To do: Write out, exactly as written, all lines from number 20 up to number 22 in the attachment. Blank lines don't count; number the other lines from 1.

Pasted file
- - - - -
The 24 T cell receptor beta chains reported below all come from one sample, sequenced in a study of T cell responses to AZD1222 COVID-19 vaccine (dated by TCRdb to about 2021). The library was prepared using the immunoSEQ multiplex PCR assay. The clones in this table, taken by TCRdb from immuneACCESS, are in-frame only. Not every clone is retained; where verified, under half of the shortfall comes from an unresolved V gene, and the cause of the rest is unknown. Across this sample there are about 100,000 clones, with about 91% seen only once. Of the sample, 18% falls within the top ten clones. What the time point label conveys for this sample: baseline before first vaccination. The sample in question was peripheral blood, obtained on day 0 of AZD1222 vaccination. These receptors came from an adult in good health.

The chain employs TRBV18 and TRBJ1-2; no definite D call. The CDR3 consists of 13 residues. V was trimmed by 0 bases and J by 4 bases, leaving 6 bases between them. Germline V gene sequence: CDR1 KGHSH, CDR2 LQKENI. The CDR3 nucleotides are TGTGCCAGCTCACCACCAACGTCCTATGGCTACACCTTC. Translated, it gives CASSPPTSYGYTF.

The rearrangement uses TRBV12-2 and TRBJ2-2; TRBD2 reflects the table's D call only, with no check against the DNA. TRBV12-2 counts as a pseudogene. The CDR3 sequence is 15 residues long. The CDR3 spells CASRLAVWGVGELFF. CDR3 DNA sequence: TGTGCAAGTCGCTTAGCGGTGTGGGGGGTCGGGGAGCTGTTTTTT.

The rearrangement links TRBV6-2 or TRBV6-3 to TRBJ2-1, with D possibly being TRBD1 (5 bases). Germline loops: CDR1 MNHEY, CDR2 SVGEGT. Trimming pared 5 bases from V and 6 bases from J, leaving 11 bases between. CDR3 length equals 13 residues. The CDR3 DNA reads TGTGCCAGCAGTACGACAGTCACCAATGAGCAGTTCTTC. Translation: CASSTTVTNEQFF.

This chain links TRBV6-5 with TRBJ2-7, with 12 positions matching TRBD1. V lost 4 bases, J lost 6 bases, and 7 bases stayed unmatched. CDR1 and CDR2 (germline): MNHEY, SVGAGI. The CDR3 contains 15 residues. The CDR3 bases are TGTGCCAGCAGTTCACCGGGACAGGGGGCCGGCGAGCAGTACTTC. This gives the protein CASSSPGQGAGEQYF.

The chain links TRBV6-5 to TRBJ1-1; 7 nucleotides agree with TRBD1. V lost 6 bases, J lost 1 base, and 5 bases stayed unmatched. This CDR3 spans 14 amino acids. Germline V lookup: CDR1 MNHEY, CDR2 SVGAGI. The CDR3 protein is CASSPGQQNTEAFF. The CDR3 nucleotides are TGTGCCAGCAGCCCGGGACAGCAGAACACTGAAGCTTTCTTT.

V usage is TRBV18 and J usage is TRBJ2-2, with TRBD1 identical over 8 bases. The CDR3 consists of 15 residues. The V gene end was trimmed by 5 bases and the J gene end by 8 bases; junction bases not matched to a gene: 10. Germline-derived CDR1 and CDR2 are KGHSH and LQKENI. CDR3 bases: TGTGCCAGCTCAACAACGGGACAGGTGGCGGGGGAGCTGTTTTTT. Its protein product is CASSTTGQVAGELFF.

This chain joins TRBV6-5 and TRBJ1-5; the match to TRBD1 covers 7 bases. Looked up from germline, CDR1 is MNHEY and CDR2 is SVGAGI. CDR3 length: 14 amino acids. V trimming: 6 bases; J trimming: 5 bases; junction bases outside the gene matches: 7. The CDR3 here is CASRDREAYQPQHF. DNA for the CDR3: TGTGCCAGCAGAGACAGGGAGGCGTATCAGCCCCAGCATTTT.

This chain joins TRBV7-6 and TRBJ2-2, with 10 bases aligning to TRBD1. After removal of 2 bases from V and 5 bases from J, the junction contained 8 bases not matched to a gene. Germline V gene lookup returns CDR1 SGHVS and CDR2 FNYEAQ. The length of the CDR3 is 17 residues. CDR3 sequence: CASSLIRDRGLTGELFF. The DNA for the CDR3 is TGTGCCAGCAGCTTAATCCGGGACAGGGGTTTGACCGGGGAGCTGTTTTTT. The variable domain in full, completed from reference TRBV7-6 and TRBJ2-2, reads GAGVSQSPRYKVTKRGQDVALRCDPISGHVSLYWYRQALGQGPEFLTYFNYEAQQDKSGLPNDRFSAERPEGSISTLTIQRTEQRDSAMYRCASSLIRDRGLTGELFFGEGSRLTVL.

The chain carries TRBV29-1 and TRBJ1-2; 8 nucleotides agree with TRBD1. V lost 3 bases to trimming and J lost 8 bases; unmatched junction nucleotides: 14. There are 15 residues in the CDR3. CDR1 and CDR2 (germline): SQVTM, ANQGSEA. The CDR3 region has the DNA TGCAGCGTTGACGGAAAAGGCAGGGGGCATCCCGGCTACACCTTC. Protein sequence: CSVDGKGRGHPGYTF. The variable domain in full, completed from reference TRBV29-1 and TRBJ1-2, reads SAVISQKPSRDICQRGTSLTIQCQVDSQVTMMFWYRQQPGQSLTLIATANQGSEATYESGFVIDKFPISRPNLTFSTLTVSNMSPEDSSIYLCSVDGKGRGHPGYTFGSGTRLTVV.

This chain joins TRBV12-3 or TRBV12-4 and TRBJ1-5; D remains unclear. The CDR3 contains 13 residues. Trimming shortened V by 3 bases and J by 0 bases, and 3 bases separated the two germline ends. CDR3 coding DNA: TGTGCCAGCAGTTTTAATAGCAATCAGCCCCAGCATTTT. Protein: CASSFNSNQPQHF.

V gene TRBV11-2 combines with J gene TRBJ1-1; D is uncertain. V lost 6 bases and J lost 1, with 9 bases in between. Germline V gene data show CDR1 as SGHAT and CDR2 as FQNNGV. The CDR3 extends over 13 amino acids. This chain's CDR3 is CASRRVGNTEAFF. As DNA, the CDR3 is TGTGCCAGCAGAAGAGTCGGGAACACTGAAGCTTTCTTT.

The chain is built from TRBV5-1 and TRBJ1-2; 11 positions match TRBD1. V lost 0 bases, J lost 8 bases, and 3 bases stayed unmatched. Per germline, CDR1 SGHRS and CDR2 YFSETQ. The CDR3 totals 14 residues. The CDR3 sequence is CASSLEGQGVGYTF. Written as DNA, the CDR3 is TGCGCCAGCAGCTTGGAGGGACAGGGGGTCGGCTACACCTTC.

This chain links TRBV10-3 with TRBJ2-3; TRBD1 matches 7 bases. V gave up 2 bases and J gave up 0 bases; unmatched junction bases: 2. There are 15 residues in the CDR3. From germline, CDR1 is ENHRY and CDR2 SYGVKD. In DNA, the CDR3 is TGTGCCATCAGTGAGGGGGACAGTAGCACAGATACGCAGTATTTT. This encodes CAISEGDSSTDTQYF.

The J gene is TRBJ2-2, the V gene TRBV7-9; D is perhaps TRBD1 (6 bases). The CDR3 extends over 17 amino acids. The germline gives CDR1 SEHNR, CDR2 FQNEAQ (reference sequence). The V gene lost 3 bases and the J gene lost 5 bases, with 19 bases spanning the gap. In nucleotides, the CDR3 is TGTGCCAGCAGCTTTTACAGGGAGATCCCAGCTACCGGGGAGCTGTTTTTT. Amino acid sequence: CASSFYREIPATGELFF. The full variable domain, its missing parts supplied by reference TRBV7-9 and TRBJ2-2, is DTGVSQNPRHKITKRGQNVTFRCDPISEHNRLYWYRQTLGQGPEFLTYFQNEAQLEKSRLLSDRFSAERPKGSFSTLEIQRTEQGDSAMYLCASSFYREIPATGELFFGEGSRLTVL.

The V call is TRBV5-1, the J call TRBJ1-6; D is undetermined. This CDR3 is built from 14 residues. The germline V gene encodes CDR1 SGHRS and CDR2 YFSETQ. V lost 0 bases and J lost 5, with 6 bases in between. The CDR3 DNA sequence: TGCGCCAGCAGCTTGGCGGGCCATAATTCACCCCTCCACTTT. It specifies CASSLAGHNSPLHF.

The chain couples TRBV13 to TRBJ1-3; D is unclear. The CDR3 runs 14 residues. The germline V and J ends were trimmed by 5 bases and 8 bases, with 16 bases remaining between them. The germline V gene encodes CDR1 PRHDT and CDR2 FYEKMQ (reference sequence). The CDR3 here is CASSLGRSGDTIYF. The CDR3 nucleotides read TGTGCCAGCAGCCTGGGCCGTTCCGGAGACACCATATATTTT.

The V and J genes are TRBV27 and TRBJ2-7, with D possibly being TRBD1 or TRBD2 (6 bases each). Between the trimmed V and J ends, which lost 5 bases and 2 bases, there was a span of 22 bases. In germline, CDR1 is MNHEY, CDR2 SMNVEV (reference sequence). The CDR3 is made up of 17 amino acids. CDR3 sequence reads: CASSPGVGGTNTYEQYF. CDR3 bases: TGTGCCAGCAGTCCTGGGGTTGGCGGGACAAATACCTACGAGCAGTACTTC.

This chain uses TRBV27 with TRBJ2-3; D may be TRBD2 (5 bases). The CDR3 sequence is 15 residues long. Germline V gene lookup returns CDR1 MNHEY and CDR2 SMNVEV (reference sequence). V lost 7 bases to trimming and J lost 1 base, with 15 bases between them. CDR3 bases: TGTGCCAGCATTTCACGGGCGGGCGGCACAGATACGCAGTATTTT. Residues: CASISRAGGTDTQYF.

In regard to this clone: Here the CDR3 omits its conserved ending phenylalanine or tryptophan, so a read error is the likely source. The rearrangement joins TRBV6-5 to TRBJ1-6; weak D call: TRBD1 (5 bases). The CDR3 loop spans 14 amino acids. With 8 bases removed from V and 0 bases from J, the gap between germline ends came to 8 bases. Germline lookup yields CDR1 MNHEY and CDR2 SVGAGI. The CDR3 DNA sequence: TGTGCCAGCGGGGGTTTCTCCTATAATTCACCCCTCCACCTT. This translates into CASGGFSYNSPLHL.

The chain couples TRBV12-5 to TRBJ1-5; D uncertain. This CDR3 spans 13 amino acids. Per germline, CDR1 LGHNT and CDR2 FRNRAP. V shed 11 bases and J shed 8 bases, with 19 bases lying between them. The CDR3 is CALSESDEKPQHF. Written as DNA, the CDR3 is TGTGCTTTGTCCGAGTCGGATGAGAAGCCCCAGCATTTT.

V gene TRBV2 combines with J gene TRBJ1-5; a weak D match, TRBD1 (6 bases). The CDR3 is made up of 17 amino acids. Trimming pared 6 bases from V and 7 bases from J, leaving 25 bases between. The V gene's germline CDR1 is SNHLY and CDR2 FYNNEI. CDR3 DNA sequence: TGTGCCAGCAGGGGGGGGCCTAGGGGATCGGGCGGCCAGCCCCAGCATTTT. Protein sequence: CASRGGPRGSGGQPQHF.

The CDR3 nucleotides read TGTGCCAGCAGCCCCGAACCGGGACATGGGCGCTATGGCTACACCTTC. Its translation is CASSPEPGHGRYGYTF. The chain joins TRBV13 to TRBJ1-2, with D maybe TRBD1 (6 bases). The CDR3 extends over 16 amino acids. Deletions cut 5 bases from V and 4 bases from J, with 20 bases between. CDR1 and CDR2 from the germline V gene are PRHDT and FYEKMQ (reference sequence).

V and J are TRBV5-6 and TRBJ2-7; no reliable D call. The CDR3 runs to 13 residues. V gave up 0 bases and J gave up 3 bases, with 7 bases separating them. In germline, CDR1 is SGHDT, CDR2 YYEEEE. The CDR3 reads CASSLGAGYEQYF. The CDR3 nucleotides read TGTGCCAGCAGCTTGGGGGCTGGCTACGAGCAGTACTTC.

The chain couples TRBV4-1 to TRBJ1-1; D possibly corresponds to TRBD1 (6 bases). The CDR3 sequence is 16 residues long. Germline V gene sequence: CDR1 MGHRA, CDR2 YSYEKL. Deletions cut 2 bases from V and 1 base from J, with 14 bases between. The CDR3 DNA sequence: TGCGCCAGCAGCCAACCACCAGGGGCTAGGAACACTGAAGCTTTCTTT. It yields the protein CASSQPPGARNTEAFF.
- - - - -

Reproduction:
In regard to this clone: Here the CDR3 omits its conserved ending phenylalanine or tryptophan, so a read error is the likely source. The rearrangement joins TRBV6-5 to TRBJ1-6; weak D call: TRBD1 (5 bases). The CDR3 loop spans 14 amino acids. With 8 bases removed from V and 0 bases from J, the gap between germline ends came to 8 bases. Germline lookup yields CDR1 MNHEY and CDR2 SVGAGI. The CDR3 DNA sequence: TGTGCCAGCGGGGGTTTCTCCTATAATTCACCCCTCCACCTT. This translates into CASGGFSYNSPLHL.

The chain couples TRBV12-5 to TRBJ1-5; D uncertain. This CDR3 spans 13 amino acids. Per germline, CDR1 LGHNT and CDR2 FRNRAP. V shed 11 bases and J shed 8 bases, with 19 bases lying between them. The CDR3 is CALSESDEKPQHF. Written as DNA, the CDR3 is TGTGCTTTGTCCGAGTCGGATGAGAAGCCCCAGCATTTT.

V gene TRBV2 combines with J gene TRBJ1-5; a weak D match, TRBD1 (6 bases). The CDR3 is made up of 17 amino acids. Trimming pared 6 bases from V and 7 bases from J, leaving 25 bases between. The V gene's germline CDR1 is SNHLY and CDR2 FYNNEI. CDR3 DNA sequence: TGTGCCAGCAGGGGGGGGCCTAGGGGATCGGGCGGCCAGCCCCAGCATTTT. Protein sequence: CASRGGPRGSGGQPQHF.